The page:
RE:WANTED:   Winter Cycling posted by rickey on 10/3/2001 at 12:15:40 AM
weride@hotmail.com all year round rain sleet or snow ya east central ala.

   RE:RE:WANTED:   Winter Cycling posted by Oscar on 10/3/2001 at 4:26:39 AM
Wide tires, fenders, layers, grow a beard.

   RE:WANTED:   Winter Cycling posted by Wings on 10/3/2001 at 7:46:00 AM
Last winter we had a comment from a team member in Wisconsin that indicated that he rode several bikes that allowed him to ride in slush, glaze, snow, and rain. Each bike was equipped with the tires and additional features that did the job. Keep asking and he may reply!

   RE:RE:RE:WANTED:   Winter Cycling posted by Keith on 10/3/2001 at 9:17:19 PM
ditto plus lights.

   RE:RE:WANTED:   Winter Cycling posted by Bill Putnam on 10/4/2001 at 10:27:18 PM
You might check out http://www.enteract.com/'icebike/
This has a lot of information. I have a couple different
bikes I ride in the winter depending on road conditions-
from a slick tired 5 speed internal hub bike to a bike
with 700X35 Nokian studded tires when it's icy. I ride
year round in Madison, Wisconsin. Being visible and
predictable is important for safety in traffic. Both
bike lighting and reflective/bright clothing help.






MISC:   to lazy maby are you posted by: rickey on 10/2/2001 at 5:10:38 PM
well i took the time to post on several sites. let's ride the silver comet 9-30-01 well the weather was great we rode haha where were you all piled up in bead ya just being LAZY ..I allready know almost every one has a bike of course every one here has one or more especialle here, BUT DO YOU RIDE.you can get up and just say i will ride this sunday go for it i'll meet this group of people in VALLEY al. this or any sunday AT KNOWLES BICYCLE SHOP U.S.HWY 29 VALLEY AL.ONE HR. FROM MONTGOMERY--30-40-MIN.FROM COLUMBUS--ONE HR.FROM ATLANTA call 334-756-7561-mon-sat 9am-8pmthis sunday we will ride the river walk in columbus ga. all ages welcome so get on your bikes & ride...



   RE:MISC:   to lazy maby are you posted by kEITH on 10/2/2001 at 6:12:19 PM
hell Fire! I rode 105 miles through the foothills of the Appalachians on Sunday, and that was after doing 110 on Saturday. sHOOT, i clumb some BIG succers! dANG!

   RE:RE:MISC:   to lazy maby are you posted by rickey on 10/2/2001 at 7:18:53 PM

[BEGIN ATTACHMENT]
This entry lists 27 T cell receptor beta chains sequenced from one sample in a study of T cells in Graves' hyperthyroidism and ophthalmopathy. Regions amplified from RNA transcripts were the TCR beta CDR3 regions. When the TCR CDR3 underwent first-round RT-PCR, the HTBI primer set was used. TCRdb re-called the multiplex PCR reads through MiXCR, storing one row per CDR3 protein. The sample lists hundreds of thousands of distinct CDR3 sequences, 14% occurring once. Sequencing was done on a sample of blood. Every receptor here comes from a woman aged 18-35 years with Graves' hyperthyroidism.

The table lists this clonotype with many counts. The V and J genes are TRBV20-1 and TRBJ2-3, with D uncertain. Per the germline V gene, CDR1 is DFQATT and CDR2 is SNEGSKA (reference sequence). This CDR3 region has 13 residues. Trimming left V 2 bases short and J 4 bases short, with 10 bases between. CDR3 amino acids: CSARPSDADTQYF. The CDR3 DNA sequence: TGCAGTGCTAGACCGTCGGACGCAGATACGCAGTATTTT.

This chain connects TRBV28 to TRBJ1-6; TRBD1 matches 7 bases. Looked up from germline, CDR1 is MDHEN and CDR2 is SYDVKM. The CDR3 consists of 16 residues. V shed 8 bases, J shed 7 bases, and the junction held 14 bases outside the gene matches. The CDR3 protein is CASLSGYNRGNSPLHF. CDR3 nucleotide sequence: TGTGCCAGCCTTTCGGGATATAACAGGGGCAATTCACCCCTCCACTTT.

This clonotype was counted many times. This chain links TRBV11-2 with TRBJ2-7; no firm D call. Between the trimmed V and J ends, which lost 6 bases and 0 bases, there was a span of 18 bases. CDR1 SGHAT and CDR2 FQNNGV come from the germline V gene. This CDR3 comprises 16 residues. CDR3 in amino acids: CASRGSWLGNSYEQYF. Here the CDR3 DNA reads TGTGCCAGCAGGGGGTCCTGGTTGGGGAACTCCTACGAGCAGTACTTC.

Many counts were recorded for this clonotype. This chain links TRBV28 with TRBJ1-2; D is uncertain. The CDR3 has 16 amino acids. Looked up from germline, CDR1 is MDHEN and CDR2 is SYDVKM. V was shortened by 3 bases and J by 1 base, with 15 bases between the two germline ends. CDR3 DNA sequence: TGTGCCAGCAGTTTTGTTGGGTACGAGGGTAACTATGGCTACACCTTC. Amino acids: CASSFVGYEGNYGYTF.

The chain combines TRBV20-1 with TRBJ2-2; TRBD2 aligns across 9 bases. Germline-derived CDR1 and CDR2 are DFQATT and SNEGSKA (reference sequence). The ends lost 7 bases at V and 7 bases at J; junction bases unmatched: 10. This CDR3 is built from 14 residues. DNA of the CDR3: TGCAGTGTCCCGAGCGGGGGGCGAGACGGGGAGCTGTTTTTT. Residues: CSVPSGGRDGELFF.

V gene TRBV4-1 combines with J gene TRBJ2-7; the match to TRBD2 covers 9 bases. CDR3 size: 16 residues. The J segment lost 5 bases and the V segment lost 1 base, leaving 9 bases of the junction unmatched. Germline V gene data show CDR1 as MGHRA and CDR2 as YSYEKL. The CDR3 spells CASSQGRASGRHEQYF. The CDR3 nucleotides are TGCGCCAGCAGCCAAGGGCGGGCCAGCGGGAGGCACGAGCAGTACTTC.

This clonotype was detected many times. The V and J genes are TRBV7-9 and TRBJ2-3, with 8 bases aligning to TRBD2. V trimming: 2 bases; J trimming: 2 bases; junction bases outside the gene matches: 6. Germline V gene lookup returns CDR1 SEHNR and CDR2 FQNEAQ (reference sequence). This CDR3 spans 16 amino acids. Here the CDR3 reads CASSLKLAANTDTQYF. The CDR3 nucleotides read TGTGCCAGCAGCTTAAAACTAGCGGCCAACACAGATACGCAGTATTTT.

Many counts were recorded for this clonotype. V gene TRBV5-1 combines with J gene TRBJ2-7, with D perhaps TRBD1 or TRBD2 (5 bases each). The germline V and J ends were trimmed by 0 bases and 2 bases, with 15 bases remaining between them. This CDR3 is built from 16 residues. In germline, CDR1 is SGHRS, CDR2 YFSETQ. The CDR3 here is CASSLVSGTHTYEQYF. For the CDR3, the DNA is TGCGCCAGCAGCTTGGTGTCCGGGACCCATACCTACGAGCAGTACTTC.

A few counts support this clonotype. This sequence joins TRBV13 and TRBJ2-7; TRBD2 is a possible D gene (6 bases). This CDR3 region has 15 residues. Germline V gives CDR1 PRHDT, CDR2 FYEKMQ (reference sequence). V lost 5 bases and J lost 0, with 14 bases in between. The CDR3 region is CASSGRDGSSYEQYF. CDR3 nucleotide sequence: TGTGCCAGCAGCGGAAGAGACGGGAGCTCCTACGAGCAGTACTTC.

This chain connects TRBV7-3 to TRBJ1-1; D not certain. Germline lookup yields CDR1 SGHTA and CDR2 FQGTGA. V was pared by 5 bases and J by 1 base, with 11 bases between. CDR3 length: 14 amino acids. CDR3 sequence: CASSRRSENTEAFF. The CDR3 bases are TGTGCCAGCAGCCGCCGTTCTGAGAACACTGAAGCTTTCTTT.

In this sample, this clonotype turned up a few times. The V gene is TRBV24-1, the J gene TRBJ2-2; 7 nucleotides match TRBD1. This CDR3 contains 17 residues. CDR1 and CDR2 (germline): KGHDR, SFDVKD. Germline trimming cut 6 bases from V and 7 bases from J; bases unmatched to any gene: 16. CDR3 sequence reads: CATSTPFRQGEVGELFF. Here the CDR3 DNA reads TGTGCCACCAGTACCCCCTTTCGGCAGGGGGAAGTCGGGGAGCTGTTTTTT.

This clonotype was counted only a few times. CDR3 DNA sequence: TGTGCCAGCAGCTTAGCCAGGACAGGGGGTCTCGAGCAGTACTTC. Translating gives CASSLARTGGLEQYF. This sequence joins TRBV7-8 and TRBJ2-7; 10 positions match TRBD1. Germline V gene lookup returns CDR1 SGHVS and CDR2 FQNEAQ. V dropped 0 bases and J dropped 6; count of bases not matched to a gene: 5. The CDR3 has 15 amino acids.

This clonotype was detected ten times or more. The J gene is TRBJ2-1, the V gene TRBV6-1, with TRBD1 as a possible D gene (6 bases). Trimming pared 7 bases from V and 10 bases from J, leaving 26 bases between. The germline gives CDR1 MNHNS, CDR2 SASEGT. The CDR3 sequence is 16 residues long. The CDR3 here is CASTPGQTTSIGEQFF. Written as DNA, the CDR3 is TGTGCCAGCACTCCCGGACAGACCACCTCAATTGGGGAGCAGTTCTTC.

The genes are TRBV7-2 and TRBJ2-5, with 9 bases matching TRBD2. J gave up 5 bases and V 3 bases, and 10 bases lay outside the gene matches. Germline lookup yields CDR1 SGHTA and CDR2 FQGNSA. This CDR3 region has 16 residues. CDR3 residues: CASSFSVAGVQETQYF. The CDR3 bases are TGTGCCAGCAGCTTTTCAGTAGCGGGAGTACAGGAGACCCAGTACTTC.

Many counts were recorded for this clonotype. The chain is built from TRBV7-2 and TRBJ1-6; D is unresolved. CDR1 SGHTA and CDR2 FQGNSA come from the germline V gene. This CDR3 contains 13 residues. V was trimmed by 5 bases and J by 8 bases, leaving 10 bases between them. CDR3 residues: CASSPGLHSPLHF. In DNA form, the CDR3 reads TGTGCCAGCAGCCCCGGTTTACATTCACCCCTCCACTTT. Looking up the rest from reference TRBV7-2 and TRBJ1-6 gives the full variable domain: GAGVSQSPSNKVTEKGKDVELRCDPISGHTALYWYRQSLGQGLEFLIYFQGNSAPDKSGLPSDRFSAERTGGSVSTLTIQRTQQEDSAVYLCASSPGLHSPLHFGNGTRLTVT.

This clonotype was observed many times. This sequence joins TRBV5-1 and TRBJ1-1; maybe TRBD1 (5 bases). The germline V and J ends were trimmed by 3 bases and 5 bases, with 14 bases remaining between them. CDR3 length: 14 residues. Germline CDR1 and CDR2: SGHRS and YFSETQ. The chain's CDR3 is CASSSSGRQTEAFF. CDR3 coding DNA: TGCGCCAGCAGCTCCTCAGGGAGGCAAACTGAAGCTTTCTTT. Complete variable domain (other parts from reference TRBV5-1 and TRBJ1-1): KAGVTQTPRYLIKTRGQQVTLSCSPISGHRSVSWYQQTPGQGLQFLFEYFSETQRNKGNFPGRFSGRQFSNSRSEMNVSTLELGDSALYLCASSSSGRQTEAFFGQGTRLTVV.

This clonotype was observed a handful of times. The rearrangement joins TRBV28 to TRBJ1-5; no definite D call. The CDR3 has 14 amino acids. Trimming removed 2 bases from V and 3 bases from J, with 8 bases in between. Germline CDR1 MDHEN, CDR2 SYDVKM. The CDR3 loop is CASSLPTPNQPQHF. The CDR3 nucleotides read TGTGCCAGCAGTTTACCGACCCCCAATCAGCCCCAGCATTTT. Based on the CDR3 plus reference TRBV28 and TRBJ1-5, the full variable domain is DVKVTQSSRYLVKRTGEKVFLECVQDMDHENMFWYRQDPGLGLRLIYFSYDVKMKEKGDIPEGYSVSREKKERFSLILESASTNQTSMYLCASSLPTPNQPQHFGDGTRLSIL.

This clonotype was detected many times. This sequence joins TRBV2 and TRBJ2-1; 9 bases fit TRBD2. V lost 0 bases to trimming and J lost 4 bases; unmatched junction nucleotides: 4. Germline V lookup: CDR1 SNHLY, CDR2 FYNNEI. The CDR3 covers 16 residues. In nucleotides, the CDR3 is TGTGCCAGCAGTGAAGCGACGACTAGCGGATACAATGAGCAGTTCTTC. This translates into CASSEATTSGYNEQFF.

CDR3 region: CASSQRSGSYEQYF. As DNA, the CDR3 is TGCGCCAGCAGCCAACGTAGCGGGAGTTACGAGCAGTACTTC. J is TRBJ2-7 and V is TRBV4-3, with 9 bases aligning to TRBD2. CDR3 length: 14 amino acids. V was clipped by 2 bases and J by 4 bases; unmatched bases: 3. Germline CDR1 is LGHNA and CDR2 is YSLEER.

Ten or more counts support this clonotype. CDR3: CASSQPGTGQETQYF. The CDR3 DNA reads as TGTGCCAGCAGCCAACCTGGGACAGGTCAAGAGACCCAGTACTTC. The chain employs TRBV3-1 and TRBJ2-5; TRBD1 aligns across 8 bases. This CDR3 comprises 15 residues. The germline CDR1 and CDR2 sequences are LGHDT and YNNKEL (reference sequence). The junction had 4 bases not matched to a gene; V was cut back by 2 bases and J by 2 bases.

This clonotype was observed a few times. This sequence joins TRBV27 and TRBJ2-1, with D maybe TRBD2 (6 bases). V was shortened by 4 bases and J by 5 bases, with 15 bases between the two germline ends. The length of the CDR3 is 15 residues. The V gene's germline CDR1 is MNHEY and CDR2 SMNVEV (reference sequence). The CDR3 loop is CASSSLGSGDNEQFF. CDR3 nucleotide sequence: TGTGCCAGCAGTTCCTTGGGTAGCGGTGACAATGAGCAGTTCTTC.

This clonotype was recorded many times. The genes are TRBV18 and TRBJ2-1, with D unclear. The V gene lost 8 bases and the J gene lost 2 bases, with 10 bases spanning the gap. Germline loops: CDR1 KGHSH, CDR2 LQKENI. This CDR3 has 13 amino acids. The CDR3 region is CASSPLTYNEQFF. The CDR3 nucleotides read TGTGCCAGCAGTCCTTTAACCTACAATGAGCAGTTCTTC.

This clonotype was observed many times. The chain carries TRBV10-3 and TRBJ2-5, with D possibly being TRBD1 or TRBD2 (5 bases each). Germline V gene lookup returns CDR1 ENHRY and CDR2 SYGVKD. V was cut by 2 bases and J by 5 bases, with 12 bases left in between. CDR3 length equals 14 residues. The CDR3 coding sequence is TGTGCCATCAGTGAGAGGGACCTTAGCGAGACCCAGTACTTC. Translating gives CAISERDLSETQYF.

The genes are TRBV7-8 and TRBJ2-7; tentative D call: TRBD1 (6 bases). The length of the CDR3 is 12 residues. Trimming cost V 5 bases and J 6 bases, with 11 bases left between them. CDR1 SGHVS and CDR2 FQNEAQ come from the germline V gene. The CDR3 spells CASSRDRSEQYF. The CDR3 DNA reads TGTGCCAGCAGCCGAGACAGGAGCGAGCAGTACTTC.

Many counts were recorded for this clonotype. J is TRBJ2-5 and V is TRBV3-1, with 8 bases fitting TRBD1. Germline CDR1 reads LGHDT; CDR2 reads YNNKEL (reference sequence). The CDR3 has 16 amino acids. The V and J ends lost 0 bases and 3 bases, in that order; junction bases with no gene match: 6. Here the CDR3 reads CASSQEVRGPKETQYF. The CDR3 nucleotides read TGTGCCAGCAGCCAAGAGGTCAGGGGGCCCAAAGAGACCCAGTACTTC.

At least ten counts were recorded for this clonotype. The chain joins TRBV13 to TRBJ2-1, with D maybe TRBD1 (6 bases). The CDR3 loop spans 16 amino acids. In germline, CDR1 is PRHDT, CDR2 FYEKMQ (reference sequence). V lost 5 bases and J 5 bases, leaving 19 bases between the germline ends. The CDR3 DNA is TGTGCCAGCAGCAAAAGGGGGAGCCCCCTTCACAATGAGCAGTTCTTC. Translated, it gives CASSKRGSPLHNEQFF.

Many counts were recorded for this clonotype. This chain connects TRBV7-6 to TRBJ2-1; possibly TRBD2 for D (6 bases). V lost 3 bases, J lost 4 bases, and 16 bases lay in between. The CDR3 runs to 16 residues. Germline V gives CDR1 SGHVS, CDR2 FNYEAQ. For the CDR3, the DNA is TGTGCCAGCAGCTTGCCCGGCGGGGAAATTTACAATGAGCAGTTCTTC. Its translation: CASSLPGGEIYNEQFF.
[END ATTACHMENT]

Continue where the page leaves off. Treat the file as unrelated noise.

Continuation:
we din't get big miles but weride@hotmail.com come ride with us. join us this sunday fo the river walk in columbus ga. here at 9am-10am sun. KNOWLES BICYCLE SHOP valley al.just off I 85






MISC:   to lazy maby are you posted by: rickey on 10/2/2001 at 5:10:38 PM
well i took the time to post on several sites. let's ride the silver comet 9-30-01 well the weather was great we rode haha where were you all piled up in bead ya just being LAZY ..I allready know almost every one has a bike of course every one here has one or more especialle here, BUT DO YOU RIDE.you can get up and just say i will ride this sunday go for it i'll meet this group of people in VALLEY al. this or any sunday AT KNOWLES BICYCLE SHOP U.S.HWY 29 VALLEY AL.ONE HR. FROM MONTGOMERY--30-40-MIN.FROM COLUMBUS--ONE HR.FROM ATLANTA call 334-756-7561-mon-sat 9am-8pmthis sunday we will ride the river walk in columbus ga. all ages welcome so get on your bikes & ride...








AGE / VALUE:   Old Bianchi posted by: Elvis on 10/2/2001 at 6:51:50 AM
Hi! I just got this old Bianchi at a yard sale. I posted earlier about the components and got a helpful response. But I am also curious as to the age/value of the bicycle. The Valentino Extra rear shifter was apparently put on the low end models. I know new Bianchis are costly, but does anyone have an idea what this one is worth or how old it is? It's a very awesome blue color with red decals on the seat tube and down tube, and the bianchi crest on the tube. It's got centerpull brakes which make me think 1960's, and wide-flange hubs with quick release axles. I'm just curious about how old it is, and also if I overpaid. There was a light blue Raliegh Record Ace there, too; would I have been better having spent my $14 on that? Just wonderin'.


   RE:AGE / VALUE:   Old Bianchi posted by Brian L. on 10/2/2001 at 7:04:37 AM
For those prices, you should have bought both!

   Raleigh Record posted by John E on 10/2/2001 at 2:28:28 PM
The Record was the bottom of the Raleigh line. I cannot identify the model of your Bianchi, but it is at least as good as the Record, and possibly significantly better.

   RE:AGE / VALUE:   Old Bianchi posted by Keith on 10/2/2001 at 6:03:16 PM
The Record Ace model could be a top-end bike or a low-end bike. Go to the Retro Raleigh site (sorry, don't have address handy) for the scoop. Although Valentino stuff was stamped steel and bottom line for Campy, I think it's worth preserving. It has the same brass busshings as a Nouvo Record and will outlast the Simplex, Huret, and even the Suntour from the same era. The push-rod front leaves a lot to be desired but it's usable.

   RetroRaleighs -- try this URL posted by John E on 10/2/2001 at 7:58:05 PM
Reto Raleighs url: http://www.speakeasy.org/'tabula/raleigh/

   RE: Replies to my  Old Bianchi post posted by Elvis on 10/2/2001 at 8:00:48 PM
Thanks very much! I'm glad I didn't buy a dud. As to the Valentino being low-end Campagnolo, I had suspected as much, but it works good and as this is the first Bianchi I've owned [though I've always wanted one but could pay the $1,000 price tag for a new one]I want to take good care to keep it original. I already fixed the front wheel rather than replace it cause I wanted to keep the wide-flange hubs. Thanks very much for responding!